This afternoon I gave an invited presentation to staff at the Royal Commission on the Ancient and Historical Monuments of Scotland (RCAHMS). The RCAHMS is Scotland’s national collection of buildings, archaeology and industry. I’d been invited to contribute to the Commission’s research seminar series not for my knowledge of history, but to share my experience of using social media to support community development. My specific remit was to distil key lessons from the AHRC-funded Developing Research Excellence and Methods (DREaM) project completed in 2012, the main aim of which was to develop a formal UK-wide network of Library and Information Science (LIS) researchers. My full presentation is available on SlideShare.
I started off by introducing my work within the Centre for Social Informatics at Edinburgh Napier University, with a focus on activities related to library and information science research. Then I explained how the DREaM project came about, and its relationship to the Library and Information Science Research Coalition and the two RiLIES projects.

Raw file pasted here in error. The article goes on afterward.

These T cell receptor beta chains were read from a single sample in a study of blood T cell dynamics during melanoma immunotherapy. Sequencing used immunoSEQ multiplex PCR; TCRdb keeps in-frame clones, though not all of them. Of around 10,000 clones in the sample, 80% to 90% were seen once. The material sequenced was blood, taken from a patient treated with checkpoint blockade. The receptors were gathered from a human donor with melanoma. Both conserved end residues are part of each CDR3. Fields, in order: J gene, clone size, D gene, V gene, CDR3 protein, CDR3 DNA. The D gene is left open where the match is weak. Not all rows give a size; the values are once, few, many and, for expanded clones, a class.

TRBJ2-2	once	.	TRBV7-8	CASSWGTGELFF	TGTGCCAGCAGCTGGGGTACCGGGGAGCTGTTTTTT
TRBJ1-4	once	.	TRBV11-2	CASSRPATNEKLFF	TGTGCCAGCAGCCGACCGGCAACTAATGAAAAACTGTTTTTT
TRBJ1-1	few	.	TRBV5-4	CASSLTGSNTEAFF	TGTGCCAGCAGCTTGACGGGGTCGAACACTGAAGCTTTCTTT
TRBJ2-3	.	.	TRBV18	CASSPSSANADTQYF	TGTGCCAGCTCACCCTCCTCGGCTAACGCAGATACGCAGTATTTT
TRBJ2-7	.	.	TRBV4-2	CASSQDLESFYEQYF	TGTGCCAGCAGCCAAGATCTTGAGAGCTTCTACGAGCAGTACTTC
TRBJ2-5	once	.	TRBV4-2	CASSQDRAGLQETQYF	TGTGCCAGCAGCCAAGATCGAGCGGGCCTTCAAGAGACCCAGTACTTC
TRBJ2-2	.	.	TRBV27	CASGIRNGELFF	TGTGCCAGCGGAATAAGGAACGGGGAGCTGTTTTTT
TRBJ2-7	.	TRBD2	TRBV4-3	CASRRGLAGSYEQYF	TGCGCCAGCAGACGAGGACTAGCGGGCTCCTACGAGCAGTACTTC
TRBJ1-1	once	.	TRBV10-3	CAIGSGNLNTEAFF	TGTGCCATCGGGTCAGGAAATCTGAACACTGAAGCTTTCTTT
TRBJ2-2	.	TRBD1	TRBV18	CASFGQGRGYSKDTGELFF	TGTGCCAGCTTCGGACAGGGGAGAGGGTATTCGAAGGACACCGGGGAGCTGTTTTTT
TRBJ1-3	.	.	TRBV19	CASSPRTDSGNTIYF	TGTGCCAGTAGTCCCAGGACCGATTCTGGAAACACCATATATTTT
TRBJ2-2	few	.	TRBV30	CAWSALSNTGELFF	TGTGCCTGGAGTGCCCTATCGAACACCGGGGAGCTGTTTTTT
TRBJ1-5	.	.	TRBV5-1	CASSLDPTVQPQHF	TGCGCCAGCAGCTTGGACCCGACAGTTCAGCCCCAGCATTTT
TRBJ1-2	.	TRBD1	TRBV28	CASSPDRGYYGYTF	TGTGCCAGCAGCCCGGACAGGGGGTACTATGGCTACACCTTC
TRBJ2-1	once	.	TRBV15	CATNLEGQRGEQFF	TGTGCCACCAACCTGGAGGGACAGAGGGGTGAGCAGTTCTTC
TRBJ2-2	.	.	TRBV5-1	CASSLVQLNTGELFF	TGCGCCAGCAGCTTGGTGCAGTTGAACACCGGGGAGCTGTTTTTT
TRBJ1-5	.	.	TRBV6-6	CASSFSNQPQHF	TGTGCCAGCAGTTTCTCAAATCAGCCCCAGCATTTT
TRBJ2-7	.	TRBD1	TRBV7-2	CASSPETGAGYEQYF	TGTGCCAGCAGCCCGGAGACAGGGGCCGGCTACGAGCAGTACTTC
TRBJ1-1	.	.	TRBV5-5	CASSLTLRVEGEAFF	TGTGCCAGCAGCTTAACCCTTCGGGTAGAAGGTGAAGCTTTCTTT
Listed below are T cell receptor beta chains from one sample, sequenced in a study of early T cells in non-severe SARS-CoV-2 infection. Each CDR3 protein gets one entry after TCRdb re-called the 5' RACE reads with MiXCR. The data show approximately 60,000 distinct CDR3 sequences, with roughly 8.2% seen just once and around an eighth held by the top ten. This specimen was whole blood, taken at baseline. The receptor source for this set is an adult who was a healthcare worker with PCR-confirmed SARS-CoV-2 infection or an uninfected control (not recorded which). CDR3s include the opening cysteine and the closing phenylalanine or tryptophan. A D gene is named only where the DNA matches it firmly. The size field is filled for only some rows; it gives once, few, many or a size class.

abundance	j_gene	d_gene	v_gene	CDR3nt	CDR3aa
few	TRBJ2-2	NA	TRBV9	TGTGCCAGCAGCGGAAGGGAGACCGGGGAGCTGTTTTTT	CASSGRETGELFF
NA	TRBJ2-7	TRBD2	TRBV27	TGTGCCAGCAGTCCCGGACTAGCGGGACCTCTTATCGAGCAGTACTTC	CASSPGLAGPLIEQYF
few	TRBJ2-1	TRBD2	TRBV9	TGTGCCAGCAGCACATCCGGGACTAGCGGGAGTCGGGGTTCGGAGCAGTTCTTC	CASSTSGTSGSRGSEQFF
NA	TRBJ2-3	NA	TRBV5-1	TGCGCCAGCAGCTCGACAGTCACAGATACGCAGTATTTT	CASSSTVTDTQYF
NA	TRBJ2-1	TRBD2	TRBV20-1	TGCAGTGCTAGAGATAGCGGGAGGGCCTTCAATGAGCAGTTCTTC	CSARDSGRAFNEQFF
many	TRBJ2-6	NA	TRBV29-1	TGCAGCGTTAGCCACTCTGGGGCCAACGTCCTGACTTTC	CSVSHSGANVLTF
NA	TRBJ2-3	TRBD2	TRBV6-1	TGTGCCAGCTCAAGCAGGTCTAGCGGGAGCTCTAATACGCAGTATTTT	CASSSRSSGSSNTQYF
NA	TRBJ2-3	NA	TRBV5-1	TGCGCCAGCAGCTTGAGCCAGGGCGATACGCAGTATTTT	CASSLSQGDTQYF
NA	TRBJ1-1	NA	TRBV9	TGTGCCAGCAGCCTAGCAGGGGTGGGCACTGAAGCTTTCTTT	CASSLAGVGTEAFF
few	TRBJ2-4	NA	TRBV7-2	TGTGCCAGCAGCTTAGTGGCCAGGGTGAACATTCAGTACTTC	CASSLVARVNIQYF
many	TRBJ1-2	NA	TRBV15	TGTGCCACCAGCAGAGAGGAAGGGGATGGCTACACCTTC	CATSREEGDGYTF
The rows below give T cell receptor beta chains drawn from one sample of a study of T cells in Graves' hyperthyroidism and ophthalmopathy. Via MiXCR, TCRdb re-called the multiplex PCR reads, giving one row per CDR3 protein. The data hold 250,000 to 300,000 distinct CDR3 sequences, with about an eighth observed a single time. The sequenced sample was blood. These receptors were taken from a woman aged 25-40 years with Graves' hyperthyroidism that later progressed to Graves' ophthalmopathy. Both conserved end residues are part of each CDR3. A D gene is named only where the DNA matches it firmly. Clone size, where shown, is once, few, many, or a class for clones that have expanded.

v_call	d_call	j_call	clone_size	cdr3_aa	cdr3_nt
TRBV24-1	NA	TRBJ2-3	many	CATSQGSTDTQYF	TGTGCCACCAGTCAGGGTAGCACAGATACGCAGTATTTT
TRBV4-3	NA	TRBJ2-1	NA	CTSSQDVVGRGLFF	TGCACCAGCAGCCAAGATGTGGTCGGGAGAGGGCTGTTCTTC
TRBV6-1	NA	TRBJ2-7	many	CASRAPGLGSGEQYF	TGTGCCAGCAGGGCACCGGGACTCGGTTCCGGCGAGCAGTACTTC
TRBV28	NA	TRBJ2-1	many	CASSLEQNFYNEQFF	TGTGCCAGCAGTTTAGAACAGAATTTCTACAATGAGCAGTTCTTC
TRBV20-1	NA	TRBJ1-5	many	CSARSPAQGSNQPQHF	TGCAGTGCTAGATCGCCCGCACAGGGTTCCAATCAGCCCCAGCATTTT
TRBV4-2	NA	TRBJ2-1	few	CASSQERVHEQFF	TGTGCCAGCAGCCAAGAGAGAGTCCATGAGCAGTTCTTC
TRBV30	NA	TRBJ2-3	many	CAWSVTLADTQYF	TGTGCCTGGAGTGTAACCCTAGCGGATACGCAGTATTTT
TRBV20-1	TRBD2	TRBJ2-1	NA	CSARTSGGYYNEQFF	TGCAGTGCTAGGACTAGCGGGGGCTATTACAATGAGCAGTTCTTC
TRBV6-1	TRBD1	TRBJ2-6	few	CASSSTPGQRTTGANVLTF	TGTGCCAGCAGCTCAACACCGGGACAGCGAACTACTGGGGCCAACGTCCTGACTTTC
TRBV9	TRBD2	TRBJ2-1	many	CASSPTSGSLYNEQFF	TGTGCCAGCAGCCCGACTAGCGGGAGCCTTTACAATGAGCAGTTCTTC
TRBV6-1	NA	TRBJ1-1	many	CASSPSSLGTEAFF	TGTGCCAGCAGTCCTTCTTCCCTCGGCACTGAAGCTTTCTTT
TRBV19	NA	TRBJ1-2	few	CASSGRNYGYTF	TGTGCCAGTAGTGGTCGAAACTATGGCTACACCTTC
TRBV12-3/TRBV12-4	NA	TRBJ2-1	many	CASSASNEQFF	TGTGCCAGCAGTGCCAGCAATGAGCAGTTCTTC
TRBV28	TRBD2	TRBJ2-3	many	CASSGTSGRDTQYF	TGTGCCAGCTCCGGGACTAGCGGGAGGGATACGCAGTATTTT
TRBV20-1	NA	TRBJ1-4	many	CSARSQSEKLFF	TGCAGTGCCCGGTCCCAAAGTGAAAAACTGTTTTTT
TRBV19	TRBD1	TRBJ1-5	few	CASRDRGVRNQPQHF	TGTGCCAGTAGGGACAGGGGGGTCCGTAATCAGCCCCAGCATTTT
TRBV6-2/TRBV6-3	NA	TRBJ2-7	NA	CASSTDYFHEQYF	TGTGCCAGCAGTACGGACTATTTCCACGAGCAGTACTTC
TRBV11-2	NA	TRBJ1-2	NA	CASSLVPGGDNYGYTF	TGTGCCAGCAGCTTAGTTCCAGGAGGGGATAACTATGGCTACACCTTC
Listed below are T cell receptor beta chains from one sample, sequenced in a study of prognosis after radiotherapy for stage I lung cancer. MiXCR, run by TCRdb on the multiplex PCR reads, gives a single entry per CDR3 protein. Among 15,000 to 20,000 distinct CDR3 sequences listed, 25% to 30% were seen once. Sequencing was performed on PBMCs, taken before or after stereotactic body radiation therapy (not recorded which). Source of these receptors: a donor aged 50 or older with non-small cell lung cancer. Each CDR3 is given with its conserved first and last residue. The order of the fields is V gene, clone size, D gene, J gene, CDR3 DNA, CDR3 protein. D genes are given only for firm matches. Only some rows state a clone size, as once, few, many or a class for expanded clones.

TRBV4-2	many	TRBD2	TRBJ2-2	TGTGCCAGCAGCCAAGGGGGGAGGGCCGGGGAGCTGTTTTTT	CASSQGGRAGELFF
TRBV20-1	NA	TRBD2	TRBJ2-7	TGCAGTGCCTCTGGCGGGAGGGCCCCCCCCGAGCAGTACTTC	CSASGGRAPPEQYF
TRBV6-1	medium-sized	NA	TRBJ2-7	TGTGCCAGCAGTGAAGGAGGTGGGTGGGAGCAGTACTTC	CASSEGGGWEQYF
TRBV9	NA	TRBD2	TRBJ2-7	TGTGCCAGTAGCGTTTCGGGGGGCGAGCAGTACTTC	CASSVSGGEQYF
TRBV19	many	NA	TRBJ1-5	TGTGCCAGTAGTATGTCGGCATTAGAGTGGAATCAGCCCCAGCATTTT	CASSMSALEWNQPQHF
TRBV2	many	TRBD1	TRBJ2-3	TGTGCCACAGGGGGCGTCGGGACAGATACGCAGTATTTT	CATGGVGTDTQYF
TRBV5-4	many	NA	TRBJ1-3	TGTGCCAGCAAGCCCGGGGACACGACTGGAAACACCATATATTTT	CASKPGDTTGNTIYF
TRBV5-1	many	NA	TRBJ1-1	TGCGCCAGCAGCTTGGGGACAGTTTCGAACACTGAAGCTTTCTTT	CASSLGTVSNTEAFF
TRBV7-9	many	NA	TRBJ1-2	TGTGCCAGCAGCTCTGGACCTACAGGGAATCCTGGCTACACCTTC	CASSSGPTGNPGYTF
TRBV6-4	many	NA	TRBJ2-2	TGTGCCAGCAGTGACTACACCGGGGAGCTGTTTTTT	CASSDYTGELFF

The main body of the presentation discussed the social and technical infrastructure that we built up around the DREaM project, for example using: the LIS Research Coalition blog and web pages; Spruz; Lanyrd; Twitter; SlideShare; Vimeo; and SoundCloud. I outlined the extent to which these tools supported the five DREaM project events (the launch conference, the concluding conference, and three linked workshops) in 2011/12, and the community of library and information science researchers and practitioners who engaged with the project.
I also discussed the broader impact of the project as a whole, and outlined my hopes that the work in 2011/12 will continue to pay dividends in the future through the work of those who benefited from the AHRC’s investment, in particular the DREaM workshop cadre members. At the end of my 40 minute slot I played a couple of clips from the DREaM concluding conference’s one minute madness session. (One minute madness was a new concept to the members of the audience. If you haven’t come across this before, there’s more information on this conference format and how to run such a session here.)
In the question and answer session that followed we discussed the value of one minute madness as a conference format (this was in response to the suggestion that this might be perceived simply as a gimmick), the value of Twitter for professional purposes (especially at events), and the reasons why Facebook had not featured in my presentation.
One of the project team’s hopes for the DREaM was that elements of the work completed might be exported to other subject domains. I am hopeful that my visit to the RCAHMS today will have contributed to this goal.